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MLMLegal.com's FTC Articles
The Snail That Got Mugged: FTC v. Direct Selling
© Jeff Babener, Babener & Associates/MLMLegal.com
Officer: Can you give me the details?
Snail: Well, it happened so fast...
And now the movie: A film in slow motion:
Tortoise: Played by FTC
Snail: Played by Industry
(stand in stunt man - DSA)
I. ASSAULT NO. 1
One cannot accuse the FTC of lightning speed in its battles with the direct selling industry. The MLM industry traces its origins to the late 1950s, with the beginnings of Amway, Shaklee and Mary Kay. The FTC was not fast on the trigger.
Almost two decades later, the FTC made its first full scale assault on the MLM model, accusing Amway of being an illegal pyramid scheme, and thus, a "deceptive trade practice" under FTC federal legislation. From 1975 to 1979, the FTC and Amway were engaged in litigation, climaxing with a historic loss of the FTC in 1979. In a landmark administrative law decision, an FTC administrative law judge ruled that Amway was a legitimate business opportunity as opposed to an illegal pyramid scheme based on three primary consumer safeguards: (1) a reasonable buyback policy for terminating distributors; (2) the 70% rule, which prohibited purchases of new inventory before old inventory had been sold or used; and (3) the ten retail customer rule, which required sales to ten customers. (Interestingly today, the Amway 70% Rule defines a retail customer to include purchases for personal or family use, or sales to nonparticipants).
The FTC v. Amway case became known for its "Amway safeguards," the general rules honored by courts, legislators and enforcement agencies to uphold legitimacy of MLM type organizations. The FTC was quiet on this subject for the next twenty years.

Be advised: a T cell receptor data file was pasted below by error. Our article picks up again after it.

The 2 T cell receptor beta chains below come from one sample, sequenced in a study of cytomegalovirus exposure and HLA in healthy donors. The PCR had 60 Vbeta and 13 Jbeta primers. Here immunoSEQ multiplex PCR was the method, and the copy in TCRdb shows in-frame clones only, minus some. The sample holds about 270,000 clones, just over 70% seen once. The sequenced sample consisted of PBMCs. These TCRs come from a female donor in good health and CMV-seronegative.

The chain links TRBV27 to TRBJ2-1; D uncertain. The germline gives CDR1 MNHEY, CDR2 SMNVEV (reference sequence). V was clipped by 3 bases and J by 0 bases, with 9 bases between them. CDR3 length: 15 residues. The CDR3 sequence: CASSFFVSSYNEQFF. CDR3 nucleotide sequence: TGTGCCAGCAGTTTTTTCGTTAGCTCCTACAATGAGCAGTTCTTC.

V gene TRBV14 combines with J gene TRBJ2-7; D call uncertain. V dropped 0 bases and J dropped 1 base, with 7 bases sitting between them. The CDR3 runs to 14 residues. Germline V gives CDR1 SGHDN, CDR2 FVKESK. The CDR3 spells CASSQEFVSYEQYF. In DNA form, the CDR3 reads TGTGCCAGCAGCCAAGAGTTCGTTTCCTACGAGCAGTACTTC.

II. ASSAULT NO. 2
Nearly forty years after the origins of the MLM industry, in the late 1990s, the FTC awakened like Rip van Winkle from a long sleep. Unfortunately, it awoke in a bad mood.
In the aftermath of odd language in a civil case against an MLM company, Omnitrition, in 1994, the FTC began a new assault. In the Omnitrition case, the U.S. Court of Appeals for the Ninth Circuit in language known in legal circles as "dicta," i.e., language unnecessary to the ruling in the case, challenged the concept of personal use by MLM distributors as not fulfilling the mandates for retail sales in evaluating pyramid schemes versus legitimate direct selling. A new generation of FTC officials were emboldened to revisit the legitimacy of the MLM model.
SEVEN STEPS TO THE LONG GOODBYE
From 1996 through and into the new millennium, in a series of FTC filings involving such companies as Fortuna Alliance, World Class Network, JewelWay, Futurenet, Equinox and 2Xtreme, in a step-by-step and case-by-case assault, the FTC challenged the MLM model and the Amway safeguards.
In the early cases, the FTC questioned whether or not the Amway safeguards of promoting legitimate sales were protected when a company demonstrated strong personal use by participants.